Just a year since Assassin’s Creed III and Ubisoft are back with a brand new entry in the series. It also happens to be the most ambitious entry so far. We previously checked out the Xbox 360 version of Assassin’s Creed IV: Black Flag and found it to be one of the most impressive games of the last generation. Since then we’ve been enjoying the game all over again on the Xbox One.
If you’ve played the game already on a different format then there isn’t actually anything new in the Xbox One or PS4 versions. It’s essentially the same game aside from a few technical differences which we’ll touch on later in this review.
We like our reviews to be as spoiler free as possible but when reviewing sequels it’s tough not to give certain things away. Before you read any further if you haven’t played through the previous games then you might want to do so first.
We enjoyed many parts of Assassin’s Creed III but were disappointed with certain aspects. One disappointing area in particular was that the game took an age to really get going. The game brought an end to the Desmond Miles story but the new characters of Haytham and his son Conner weren’t as popular as Ezio Auditore.
It was hard to see what Ubisoft would do next with the series but it seems they’ve got plenty of ideas. Black Flag is set in the early 18th century amongst the islands of the Carribeans. There’s a new protagonist, Edward Kenway, who is the father and grand-father of Haytham and Conner. Kenway isn’t an Assassin or Templar – he’s a pirate.
Black Flag doesn’t take long to get going and while off on adventure in the hope of seeking fame and fortune Kenway ends up marooned. He happens to share the beach with an Assassin who wants his help. Instead this turns into a thrilling chase and ends up with Kenway killing the Assassin and taking his identity to go off in search of a great treasure.
Black Flag is the biggest game in the series by far with a much more open world allowing you to pretty much go where you want when you want. As events play out Kenway finds himself with a ship, which he names the Jackdaw, and a loyal crew. You’ll spend almost as much time sailing the seas and doing battle with other ships as you will on land.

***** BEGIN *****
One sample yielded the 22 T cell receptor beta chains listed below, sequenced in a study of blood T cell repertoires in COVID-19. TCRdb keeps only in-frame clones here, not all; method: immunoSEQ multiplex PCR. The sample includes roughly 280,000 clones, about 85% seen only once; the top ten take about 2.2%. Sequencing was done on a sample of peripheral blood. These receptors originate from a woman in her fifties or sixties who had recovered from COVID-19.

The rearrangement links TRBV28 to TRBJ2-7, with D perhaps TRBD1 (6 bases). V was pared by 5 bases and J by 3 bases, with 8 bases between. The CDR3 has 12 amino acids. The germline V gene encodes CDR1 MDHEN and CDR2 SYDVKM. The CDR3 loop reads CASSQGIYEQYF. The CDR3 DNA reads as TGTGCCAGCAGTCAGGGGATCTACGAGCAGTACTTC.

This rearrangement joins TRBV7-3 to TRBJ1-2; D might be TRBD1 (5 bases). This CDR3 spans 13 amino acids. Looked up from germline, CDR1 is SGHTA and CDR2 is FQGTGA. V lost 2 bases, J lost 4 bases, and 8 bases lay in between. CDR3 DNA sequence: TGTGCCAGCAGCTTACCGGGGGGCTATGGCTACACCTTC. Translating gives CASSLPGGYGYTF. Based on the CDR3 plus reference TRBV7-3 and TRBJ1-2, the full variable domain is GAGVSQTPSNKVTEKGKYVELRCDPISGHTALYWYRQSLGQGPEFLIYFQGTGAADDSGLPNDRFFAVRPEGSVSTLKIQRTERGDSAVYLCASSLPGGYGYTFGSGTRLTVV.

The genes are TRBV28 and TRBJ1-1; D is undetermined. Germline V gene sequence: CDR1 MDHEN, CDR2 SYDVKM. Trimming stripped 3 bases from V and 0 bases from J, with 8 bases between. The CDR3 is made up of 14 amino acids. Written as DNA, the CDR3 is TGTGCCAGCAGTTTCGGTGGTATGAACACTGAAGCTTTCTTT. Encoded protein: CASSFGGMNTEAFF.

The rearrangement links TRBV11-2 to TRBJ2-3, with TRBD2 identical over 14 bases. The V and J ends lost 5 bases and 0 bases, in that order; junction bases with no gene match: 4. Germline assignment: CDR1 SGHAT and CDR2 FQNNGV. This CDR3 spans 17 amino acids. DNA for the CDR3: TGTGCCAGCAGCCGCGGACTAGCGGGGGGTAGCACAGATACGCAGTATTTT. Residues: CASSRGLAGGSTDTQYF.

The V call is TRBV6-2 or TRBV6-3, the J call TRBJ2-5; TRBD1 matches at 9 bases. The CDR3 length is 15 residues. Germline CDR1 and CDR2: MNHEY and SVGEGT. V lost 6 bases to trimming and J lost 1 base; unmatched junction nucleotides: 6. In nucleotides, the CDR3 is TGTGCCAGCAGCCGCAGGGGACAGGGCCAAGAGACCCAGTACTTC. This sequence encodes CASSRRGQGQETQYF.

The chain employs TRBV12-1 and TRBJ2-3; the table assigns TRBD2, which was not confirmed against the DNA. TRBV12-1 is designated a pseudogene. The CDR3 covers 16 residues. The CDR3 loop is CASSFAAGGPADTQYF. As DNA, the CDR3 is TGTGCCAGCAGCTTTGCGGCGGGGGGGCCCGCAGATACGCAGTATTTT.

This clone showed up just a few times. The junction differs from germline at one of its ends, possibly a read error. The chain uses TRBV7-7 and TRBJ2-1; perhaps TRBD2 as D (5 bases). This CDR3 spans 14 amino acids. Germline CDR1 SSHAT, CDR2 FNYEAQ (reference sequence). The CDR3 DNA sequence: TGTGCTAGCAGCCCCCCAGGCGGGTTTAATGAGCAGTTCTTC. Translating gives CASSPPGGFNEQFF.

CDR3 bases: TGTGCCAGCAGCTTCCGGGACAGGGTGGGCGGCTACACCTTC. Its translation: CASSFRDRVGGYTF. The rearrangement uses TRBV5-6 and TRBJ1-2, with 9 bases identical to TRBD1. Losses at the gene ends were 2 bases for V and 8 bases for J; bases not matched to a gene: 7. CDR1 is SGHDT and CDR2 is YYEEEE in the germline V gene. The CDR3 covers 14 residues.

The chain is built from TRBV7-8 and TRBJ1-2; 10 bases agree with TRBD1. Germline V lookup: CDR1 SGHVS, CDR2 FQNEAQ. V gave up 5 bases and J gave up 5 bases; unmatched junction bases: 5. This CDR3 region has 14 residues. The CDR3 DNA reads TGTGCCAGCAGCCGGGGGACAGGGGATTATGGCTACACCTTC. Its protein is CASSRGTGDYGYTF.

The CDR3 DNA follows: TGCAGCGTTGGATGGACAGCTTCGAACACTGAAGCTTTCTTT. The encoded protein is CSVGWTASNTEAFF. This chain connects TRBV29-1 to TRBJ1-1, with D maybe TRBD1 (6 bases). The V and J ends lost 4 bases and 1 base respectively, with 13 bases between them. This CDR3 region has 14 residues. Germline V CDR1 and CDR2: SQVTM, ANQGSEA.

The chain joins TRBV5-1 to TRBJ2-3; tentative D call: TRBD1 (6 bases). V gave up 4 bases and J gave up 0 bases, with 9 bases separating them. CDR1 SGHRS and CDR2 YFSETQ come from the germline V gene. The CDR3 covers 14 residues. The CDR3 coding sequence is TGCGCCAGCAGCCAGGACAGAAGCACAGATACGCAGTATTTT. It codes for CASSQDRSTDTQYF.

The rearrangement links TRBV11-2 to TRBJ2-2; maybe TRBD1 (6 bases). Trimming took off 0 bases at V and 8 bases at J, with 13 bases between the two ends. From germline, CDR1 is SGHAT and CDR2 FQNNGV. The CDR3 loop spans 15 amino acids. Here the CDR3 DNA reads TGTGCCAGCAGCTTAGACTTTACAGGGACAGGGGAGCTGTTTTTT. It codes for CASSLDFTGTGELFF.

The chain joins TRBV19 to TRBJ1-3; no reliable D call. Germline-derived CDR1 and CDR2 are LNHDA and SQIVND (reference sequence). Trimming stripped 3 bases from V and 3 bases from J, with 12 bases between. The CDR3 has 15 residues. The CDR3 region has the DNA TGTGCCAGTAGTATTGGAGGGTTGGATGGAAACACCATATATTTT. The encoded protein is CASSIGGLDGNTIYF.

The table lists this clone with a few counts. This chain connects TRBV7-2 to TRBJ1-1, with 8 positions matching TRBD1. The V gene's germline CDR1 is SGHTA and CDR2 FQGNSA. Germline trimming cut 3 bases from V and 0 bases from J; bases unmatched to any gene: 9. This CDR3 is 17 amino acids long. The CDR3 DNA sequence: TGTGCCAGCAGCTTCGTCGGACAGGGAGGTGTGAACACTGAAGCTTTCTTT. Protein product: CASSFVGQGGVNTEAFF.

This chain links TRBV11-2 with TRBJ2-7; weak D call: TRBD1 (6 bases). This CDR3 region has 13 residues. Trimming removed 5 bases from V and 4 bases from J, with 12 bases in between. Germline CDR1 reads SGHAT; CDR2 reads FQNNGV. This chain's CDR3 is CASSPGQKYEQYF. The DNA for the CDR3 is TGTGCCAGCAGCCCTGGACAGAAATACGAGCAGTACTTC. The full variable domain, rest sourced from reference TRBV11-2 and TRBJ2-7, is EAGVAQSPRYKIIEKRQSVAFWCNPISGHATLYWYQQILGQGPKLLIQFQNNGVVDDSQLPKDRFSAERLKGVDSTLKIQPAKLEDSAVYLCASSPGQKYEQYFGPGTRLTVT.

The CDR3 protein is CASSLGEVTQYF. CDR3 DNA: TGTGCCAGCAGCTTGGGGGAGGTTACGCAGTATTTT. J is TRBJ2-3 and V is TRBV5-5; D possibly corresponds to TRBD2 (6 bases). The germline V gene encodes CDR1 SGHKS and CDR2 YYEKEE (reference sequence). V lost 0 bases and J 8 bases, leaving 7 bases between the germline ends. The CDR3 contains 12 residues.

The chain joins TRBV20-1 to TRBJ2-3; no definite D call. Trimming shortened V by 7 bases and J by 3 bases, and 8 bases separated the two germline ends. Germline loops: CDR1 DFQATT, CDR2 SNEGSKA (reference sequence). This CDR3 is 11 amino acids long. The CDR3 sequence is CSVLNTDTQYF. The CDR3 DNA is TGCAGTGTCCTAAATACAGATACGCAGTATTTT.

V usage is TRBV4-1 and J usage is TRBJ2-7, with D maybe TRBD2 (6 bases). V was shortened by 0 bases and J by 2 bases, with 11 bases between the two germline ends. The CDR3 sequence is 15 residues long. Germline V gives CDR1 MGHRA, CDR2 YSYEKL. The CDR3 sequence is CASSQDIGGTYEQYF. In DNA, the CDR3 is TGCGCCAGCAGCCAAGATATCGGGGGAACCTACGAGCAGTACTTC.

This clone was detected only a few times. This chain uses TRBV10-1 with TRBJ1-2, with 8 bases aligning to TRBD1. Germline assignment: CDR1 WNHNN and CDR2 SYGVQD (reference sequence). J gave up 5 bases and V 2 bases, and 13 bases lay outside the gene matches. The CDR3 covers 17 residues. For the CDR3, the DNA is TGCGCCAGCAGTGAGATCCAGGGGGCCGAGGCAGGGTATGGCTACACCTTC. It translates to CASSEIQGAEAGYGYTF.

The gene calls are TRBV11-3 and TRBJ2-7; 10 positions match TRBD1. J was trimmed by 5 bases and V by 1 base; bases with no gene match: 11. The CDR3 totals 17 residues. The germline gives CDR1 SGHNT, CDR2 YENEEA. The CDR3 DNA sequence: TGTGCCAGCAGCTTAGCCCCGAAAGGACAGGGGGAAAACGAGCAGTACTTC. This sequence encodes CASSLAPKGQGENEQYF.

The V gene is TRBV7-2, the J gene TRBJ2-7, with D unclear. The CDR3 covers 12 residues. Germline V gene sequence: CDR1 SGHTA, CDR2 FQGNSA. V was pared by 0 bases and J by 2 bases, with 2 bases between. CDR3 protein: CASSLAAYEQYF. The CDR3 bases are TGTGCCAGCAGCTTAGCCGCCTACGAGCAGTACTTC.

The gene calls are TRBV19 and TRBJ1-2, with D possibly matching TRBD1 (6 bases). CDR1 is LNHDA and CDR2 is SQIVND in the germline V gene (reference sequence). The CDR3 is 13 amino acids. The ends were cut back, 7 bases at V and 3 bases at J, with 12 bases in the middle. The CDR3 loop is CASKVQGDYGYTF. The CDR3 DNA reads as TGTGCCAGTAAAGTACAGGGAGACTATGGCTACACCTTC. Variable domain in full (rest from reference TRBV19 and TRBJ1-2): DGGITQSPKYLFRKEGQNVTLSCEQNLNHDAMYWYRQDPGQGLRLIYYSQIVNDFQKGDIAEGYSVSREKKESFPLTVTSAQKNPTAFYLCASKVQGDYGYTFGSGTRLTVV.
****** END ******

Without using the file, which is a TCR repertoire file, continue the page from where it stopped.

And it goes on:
Just playing through the main story is going to keep players busy for 30+ hours. However it’s impossible not to get distracted by the seemingly endless activities available to you. Around every corner there seems to be something else to do including shops to visit, sea shanties to catch, assassination missions and viewpoints to sync with. The game never really forces you to do anything so you can spend time tackling the things you prefer to do.
One area that still feels like it needs a little improvement is the clumsy way the game handles stealth. A button press to enter stealth mode would have been really nice. We often found ourselves accidentally leaving cover and getting spotted by the enemy. A nice touch on Xbox One and PS4 is that foliage is disturbed and moves as you creep through it. The counter and attack combat system returns and is as good as ever. When your timing is spot-on you feel like a total bad-ass going up against large groups of enemies.
Like previous games there is also a modern day story running where you play as an employee at Abstergo Entertainment. The company are creating games based on memories and it’s your job to use your Animus to seek out the interesting memories of Edward Kenway. When not in your Animus there is plenty going on from snooping around the offices to hacking co-workers terminals. We really enjoyed this part of the game.
The presentation is stunning with incredible art direction. Graphically the Xbox One and PS4 versions outshine the previous generation. The image quality is the best on PS4 thanks to the 1080p patch but it still looks lovely on Xbox One too. Both versions also have a smoother framerate than on 360/PS3. The water has been upgraded and characters also appear more lifelike. In addition to the impressive art the music and voicework are similarly brilliant.
A really neat feature if you have a tablet computer such as an iPad or Android is the new Black Flag companion app. Once the app is installed you can sync it with your game to use your tablet as a second screen. It’s packed full of features such as a live interactive map, progress tracker, treasure maps, animus database and social features. There’s also a feature called Kenway’s Fleet that lets you send ships that you have captured on missions.
In addition to the singleplayer game Black Flag also features a variety of multiplayer options. There are eight new maps to choose from based on locations from the main game. The modes on offer are the same as the previous game though. It would have been great to see the inclusion of naval combat with it featuring so heavily in the singleplayer.
The multiplayer is still unique to the series with players trying to blend in with the crowd while spotting their opponents. It can be a tense affair and is a lot of fun in short sessions. Players looking for more can craft their own modes by tweaking parameters in the new Game Lab option. These can be shared with friends and give the multiplayer some extra life.
Assassin’s Creed IV: Black Flag is an incredible achievement for Ubisoft and a return to form for the franchise. It’s an essential launch title for both systems and we encourage fans of the series and new players to grab themselves a copy.
Stay tuned to EF for a look at the Xbox One version of the Freedom Cry DLC later this month.